Securing the Legacy of TESS through the Care and Maintenance of TESS Planet Ephemerides

May 2020 • 2020AJ....159..219D

Authors • Dragomir, Diana • Harris, Mallory • Pepper, Joshua • Barclay, Thomas • Villanueva, Steven, Jr. • Ricker, George R. • Vanderspek, Roland • Latham, David W. • Seager, S. • Winn, Joshua N. • Jenkins, Jon M. • Ciardi, David R. • Furesz, Gabor • Henze, Christopher E. • Mireles, Ismael • Morgan, Edward H. • Quintana, Elisa V. • Ting, Eric B. • Yahalomi, Daniel

Abstract • Much of the science from the exoplanets detected by the Transiting Exoplanet Survey Satellite (TESS) mission relies on precisely predicted transit times that are needed for many follow-up characterization studies. We investigate ephemeris deterioration for simulated TESS planets and find that the ephemerides of 81% of those will have expired (i.e., 1σ mid-transit time uncertainties greater than 30 minutes) 1 yr after their TESS observations. We verify these results using a sample of TESS planet candidates as well. In particular, of the simulated planets that would be recommended as James Webb Space Telescope (JWST) targets by Kempton et al., ∼80% will have mid-transit time uncertainties >30 minutes by the earliest time JWST would observe them. This rapid deterioration is driven primarily by the relatively short time baseline of TESS observations. We describe strategies for maintaining TESS ephemerides fresh through follow-up transit observations. We find that the longer the baseline between the TESS and the follow-up observations, the longer the ephemerides stay fresh, and that 51% of simulated primary mission TESS planets will require space-based observations. The recently approved extension to the TESS mission will rescue the ephemerides of most (though not all) primary mission planets, but the benefits of these new observations can only be reaped 2 yr after the primary mission observations. Moreover, the ephemerides of most primary mission TESS planets (as well as those newly discovered during the extended mission) will again have expired by the time future facilities such as the ELTs, Ariel, and the possible LUVOIR/Origins Space Telescope missions come online, unless maintenance follow-up observations are obtained.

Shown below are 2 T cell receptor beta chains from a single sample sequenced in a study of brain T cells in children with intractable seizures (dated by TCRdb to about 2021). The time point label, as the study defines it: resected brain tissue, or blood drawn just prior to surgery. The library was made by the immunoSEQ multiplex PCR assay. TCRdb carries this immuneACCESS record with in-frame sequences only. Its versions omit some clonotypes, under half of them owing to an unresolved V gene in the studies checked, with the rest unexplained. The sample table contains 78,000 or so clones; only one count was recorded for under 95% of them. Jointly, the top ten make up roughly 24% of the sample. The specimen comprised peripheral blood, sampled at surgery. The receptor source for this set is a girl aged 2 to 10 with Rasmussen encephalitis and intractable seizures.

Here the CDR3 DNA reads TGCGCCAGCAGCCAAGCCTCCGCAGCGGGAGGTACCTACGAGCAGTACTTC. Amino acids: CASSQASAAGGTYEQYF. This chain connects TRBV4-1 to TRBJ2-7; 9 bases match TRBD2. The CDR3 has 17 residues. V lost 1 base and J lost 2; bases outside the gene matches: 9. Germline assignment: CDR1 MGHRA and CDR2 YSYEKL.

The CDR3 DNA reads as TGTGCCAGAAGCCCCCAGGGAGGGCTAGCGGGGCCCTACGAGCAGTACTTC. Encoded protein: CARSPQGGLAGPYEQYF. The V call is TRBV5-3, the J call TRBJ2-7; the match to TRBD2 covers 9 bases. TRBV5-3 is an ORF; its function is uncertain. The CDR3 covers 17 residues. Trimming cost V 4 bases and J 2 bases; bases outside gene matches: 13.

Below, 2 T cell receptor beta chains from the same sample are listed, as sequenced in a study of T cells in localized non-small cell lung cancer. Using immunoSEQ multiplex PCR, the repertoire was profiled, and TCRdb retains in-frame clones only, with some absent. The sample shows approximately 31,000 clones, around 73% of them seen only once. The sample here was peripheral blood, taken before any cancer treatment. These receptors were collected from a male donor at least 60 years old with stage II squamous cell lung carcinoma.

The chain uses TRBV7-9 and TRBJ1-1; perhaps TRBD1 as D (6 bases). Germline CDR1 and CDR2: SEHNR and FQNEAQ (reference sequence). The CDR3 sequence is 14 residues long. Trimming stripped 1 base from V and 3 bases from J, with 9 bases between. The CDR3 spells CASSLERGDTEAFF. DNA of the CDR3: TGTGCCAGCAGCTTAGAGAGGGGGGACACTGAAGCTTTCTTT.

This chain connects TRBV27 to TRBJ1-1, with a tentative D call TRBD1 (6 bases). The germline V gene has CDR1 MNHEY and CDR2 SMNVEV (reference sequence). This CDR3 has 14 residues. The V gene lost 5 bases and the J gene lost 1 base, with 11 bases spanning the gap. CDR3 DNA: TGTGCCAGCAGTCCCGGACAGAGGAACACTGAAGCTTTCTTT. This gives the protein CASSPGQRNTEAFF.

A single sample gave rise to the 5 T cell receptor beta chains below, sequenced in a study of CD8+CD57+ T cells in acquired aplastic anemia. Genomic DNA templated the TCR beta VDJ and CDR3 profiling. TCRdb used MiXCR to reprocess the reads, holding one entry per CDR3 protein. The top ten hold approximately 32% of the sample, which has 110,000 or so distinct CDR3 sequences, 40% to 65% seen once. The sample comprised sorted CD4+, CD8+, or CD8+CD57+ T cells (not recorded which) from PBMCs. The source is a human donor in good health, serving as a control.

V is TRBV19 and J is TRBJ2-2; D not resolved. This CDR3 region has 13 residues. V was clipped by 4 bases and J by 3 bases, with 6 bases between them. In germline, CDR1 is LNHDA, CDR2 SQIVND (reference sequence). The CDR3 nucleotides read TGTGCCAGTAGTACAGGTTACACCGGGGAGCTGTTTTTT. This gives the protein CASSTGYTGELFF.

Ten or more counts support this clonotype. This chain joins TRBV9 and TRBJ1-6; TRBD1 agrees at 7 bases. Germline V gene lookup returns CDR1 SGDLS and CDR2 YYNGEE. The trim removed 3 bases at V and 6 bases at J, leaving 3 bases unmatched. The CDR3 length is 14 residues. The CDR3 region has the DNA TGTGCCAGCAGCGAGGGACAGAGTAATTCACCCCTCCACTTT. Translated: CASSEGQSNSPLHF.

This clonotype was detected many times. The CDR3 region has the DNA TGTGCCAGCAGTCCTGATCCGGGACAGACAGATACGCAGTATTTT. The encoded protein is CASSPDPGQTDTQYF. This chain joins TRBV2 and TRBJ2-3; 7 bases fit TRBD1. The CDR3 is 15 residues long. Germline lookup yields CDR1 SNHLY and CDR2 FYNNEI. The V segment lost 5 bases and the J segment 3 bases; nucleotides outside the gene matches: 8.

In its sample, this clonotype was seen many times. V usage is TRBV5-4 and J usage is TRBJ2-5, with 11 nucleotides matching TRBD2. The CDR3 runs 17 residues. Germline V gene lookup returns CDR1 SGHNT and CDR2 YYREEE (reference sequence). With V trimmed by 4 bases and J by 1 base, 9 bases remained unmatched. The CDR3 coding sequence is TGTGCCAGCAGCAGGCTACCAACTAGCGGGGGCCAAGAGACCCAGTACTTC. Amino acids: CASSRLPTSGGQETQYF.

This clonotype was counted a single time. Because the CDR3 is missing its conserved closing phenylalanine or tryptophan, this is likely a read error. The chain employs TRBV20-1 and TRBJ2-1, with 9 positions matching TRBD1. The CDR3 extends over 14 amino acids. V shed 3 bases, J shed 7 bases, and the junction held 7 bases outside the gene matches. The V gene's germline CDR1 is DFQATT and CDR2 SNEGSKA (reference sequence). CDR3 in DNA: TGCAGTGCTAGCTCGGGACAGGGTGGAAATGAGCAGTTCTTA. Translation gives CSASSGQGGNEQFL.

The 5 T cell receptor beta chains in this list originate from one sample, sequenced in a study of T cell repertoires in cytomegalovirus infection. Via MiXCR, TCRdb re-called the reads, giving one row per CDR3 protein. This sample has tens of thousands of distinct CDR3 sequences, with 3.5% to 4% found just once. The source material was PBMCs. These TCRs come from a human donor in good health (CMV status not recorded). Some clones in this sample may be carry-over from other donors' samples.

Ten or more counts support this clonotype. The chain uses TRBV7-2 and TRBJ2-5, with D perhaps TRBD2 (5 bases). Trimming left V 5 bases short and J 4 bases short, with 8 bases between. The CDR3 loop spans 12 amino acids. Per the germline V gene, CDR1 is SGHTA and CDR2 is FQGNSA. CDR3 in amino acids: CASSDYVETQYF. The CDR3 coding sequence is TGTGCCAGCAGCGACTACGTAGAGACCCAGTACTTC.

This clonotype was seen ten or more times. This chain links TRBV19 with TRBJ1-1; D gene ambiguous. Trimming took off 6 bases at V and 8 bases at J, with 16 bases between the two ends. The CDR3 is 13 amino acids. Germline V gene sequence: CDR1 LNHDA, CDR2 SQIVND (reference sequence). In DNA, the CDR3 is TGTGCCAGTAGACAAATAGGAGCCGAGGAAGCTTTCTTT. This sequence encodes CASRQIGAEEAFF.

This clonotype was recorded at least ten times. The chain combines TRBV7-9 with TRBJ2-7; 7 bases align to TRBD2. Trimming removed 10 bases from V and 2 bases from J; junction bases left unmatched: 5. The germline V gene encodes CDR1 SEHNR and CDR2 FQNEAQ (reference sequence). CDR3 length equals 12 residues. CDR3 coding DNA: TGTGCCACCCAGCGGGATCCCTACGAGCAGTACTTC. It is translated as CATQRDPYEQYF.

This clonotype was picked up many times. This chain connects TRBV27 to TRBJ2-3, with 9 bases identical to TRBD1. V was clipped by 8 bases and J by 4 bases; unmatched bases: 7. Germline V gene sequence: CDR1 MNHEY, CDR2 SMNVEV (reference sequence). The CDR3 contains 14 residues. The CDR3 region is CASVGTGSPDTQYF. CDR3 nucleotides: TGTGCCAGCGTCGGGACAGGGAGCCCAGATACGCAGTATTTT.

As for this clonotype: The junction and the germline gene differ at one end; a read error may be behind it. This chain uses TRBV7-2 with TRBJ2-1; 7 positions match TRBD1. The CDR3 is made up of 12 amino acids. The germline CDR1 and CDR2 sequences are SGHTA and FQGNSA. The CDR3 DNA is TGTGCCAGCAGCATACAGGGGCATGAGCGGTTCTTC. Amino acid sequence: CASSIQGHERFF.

IPAC Authors


David Ciardi

Senior Scientist